Leading Proxy Advisors Recommend Facebook Adopt Independent Board Chair and Vote Against Mark Zuckerberg, as Investors and Civil Rights Groups Sign Letter Asking Facebook’s Largest Shareholders to ‘Vote No’ on Zuckerberg
Facing pressure from investors, proxy advisors, and civil rights groups, Facebook’s current governance structure will be under intense scrutiny at the annual meeting on May 30:
Late last week, two highly-influential proxy advisors — ISS and Glass Lewis — recommended investors vote in support of a resolution which calls on the Company to separate the roles of Board Chair and CEO, two positions currently held by Mr. Zuckerberg.
ISS also recommended investors withhold support from Mark Zuckerberg as a member of the board. Today, two dozen investors and civil rights groups have published a letter asking Facebook’s largest shareholders to do just that — to “Vote No” against Zuckerberg.
The proxy advisors, ISS and Glass Lewis, suggested in similar reports that separating the roles would improve corporate governance at Facebook, eliminating the conflict of interest that can occur when a CEO is responsible for self-oversight. In addition to serving as Board Chair and CEO, Mr. Zuckerberg is the company’s largest shareholder, controlling 58% of its voting stock.
The ISS report said: “The Cambridge Analytica data privacy incident and subsequent controversies have...exposed risk oversight lapses and signiﬁcant weaknesses in the company's social media platform, including inadequate controls needed to protect user data, and content integrity to prevent abuse, deception and social harm. The ensuing negative publicity has greatly tarnished Facebook's reputation and the subsequent controversies have put shareholder value at risk. These circumstances suggest that shareholders would beneﬁt from the most robust form of independent board oversight, in the form of an independent board chair.”
ISS and Glass Lewis provide guidance to shareholders, usually large institutional investors, regarding votes on key governance and sustainability resolutions. The shareholder resolution calling for an independent board chair was filed by Trillium Asset Management, a leading sustainable investment firm.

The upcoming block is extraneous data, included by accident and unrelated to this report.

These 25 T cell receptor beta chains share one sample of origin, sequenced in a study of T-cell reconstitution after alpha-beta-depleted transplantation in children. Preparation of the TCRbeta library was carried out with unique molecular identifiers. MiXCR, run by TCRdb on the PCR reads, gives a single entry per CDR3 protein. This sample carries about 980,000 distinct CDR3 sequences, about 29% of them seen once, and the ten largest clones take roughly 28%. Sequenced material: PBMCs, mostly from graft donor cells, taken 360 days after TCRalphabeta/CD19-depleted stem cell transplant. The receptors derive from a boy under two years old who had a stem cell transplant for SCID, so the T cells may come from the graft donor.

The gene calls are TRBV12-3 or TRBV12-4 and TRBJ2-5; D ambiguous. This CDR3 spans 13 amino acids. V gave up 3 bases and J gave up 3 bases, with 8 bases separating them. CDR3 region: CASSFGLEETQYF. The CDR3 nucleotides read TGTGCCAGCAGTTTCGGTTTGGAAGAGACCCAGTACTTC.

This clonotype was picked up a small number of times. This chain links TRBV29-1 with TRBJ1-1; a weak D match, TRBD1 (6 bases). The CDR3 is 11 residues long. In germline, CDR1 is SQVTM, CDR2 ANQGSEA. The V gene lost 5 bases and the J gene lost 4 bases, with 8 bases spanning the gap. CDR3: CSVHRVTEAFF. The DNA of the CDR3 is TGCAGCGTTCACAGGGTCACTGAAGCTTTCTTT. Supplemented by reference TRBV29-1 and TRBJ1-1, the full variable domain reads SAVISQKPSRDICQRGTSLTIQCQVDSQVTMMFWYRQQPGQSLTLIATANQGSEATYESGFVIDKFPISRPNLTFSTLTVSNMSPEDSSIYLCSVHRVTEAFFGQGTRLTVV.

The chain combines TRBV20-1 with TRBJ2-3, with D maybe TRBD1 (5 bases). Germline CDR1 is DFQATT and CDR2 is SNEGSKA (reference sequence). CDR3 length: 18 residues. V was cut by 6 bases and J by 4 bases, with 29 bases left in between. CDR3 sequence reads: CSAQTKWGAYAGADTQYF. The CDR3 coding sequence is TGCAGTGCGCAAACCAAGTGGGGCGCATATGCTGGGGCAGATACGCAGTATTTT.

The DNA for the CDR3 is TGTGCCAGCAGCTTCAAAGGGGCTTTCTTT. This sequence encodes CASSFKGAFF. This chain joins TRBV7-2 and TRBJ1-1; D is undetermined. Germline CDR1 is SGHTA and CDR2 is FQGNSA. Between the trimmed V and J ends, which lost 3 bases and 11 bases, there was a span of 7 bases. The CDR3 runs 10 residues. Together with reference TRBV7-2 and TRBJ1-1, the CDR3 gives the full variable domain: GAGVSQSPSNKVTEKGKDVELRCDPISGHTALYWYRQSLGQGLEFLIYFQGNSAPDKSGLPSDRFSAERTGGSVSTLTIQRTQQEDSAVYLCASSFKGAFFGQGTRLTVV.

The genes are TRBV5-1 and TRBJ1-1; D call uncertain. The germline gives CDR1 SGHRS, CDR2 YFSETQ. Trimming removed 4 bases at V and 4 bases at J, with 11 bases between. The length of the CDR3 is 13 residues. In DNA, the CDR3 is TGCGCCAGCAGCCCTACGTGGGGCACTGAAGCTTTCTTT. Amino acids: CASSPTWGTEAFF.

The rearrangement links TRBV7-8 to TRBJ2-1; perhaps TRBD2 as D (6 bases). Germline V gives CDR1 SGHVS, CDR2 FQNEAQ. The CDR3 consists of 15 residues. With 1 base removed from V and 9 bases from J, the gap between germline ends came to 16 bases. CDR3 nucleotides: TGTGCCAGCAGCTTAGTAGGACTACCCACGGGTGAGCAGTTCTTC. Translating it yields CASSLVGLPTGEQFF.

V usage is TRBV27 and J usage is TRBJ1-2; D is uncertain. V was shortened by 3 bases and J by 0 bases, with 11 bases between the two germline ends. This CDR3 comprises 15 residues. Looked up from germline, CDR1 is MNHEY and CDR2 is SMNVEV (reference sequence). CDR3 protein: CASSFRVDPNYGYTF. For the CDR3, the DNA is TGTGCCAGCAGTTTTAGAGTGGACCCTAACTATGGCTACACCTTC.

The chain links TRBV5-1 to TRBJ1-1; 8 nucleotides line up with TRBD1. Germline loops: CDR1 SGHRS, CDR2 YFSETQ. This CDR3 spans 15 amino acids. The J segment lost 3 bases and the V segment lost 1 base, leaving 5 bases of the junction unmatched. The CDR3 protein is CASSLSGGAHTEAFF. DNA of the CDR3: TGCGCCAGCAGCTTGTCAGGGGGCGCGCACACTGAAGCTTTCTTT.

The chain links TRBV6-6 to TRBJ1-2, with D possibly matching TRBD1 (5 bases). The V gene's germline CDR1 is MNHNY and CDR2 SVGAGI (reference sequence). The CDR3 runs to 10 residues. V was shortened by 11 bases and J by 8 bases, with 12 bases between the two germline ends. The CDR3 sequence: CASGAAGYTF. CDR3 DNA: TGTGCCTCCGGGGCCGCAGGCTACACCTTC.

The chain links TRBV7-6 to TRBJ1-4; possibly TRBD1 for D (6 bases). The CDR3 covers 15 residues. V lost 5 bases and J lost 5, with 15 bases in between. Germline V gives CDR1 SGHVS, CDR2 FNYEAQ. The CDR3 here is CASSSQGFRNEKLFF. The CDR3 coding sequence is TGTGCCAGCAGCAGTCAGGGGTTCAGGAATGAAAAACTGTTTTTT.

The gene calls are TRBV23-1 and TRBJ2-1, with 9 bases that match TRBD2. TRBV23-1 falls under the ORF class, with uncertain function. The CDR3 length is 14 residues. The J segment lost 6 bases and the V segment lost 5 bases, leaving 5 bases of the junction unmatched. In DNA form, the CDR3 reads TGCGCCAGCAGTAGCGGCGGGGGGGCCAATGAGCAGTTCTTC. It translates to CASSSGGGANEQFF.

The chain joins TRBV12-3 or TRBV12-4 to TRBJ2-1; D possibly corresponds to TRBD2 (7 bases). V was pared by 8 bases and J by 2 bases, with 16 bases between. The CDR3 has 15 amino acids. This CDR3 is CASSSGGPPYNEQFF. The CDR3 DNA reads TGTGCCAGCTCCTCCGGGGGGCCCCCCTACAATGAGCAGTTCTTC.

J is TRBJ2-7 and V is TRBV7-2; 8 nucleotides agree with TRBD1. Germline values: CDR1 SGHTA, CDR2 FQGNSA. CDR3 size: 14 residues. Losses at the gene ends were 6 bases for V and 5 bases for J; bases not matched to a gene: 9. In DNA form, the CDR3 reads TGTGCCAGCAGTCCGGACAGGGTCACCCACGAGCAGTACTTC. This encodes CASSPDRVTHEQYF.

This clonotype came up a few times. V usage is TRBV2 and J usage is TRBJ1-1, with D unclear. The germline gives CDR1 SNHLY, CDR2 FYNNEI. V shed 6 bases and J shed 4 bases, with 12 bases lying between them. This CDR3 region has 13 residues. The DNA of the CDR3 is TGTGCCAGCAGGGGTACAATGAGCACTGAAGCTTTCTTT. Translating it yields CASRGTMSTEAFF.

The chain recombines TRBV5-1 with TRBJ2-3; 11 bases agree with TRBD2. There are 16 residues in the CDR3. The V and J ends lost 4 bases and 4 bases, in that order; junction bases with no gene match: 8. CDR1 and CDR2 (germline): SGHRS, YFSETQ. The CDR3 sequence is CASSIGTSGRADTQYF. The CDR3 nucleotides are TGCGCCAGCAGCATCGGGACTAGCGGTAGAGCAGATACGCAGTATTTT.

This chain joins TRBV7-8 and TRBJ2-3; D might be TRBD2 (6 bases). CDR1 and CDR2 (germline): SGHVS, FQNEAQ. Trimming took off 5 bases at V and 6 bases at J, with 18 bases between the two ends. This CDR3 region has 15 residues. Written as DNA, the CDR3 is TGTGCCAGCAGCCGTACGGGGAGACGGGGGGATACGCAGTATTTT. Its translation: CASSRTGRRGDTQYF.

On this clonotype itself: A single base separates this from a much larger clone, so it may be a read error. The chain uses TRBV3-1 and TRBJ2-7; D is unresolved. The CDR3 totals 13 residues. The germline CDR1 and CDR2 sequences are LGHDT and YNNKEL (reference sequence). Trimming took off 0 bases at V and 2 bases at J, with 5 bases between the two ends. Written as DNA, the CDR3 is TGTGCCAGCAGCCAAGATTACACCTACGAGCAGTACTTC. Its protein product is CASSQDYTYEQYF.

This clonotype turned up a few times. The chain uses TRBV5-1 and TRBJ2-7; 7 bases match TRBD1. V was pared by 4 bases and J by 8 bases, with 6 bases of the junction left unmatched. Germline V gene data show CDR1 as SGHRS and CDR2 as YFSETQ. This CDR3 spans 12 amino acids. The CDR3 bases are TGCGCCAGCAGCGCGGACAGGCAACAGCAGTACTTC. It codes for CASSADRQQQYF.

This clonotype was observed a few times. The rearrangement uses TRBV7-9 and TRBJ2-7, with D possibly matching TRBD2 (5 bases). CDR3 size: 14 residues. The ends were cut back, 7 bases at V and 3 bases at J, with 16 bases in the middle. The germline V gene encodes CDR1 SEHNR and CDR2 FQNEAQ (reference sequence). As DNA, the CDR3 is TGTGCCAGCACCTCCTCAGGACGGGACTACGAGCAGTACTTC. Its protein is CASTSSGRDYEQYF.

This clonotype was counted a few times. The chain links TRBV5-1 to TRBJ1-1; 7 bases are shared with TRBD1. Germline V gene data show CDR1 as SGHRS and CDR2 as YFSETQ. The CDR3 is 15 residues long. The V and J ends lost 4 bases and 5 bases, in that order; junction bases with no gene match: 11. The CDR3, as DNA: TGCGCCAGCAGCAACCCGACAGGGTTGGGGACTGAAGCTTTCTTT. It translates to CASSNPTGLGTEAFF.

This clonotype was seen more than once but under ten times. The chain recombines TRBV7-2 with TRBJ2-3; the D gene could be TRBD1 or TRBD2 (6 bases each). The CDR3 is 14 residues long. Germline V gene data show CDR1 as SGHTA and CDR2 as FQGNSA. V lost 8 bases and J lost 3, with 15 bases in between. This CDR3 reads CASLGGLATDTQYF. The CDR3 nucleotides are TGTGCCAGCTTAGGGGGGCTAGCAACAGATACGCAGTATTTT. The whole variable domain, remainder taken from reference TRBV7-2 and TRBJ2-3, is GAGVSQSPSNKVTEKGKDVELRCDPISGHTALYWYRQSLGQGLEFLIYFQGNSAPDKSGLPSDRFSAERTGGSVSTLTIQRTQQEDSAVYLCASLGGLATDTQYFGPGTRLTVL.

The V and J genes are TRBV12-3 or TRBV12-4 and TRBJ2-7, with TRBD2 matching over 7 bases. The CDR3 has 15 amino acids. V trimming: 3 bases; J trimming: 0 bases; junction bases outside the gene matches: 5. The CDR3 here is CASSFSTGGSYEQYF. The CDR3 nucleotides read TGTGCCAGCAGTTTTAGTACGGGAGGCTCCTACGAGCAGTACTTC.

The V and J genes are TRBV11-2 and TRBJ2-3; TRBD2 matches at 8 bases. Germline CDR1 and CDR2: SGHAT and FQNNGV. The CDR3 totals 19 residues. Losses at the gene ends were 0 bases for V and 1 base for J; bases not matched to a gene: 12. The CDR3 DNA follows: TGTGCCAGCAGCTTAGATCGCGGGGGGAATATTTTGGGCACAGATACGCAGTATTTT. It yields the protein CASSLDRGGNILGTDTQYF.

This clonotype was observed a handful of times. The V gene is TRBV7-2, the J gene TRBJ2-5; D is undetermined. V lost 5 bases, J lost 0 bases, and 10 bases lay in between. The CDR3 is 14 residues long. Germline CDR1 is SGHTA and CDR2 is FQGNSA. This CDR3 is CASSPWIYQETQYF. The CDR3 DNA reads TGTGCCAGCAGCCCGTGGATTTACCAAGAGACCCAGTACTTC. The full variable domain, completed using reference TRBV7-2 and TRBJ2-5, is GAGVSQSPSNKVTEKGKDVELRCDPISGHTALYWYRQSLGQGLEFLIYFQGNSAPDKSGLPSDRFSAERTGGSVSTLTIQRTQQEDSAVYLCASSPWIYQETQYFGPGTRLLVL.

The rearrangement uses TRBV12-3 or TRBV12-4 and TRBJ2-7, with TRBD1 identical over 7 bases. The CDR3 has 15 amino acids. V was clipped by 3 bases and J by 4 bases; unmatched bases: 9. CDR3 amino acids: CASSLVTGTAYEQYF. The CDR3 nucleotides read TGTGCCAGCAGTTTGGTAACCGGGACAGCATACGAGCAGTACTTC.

"Wall Street and Main Street investors are deeply concerned about Zuckerberg’s concentration of power,” said Jonas D. Kron, Senior Vice President at Trillium Asset Management, LLC. “Zuckerberg ignores this message from his investors at his peril, and to be clear, at our peril too. For the good of users around the world, investors, employees, and Facebook leadership now is the time for Zuckerberg to relinquish his chairmanship and to support real accountability.”
ISS also recommended that shareholders withhold their votes for Mr. Zuckerberg’s membership on the Facebook board, echoing the calls of two dozen civil rights groups and investors who today published a letter to Facebook’s top investors urging them to do the same.
The reports from the proxy advisors come amid mounting pressure for change at the top levels of Facebook. In today’s open letter to Facebook’s largest institutional shareholders, investors and leading civil society organizations are seeking support for a “Vote No” campaign that would withhold votes from Mr. Zuckerberg as a member of Facebook’s board. “As Facebook’s largest institutional investors, your vote ‘no’ on Mark Zuckerberg will send a clear message that it is past time for new governance,” says the letter.
The letter notes, among other problems, that Facebook now faces investigations and litigation from U.S. states attorneys general and the Federal Trade Commission over privacy violations, with an anticipated “record-setting” fine of up to $5 billion. This may include penalties for Mark Zuckerberg’s personal mishandling of user data. Multiple Senators have urged regulators to hold Mr. Zuckerberg “personally at fault and liable” for ongoing violations, including via “significant and material penalties” to both Mr. Zuckerberg and the Company, according to media reports.
Facebook’s annual meeting is scheduled to be held May 30th in Menlo Park, California.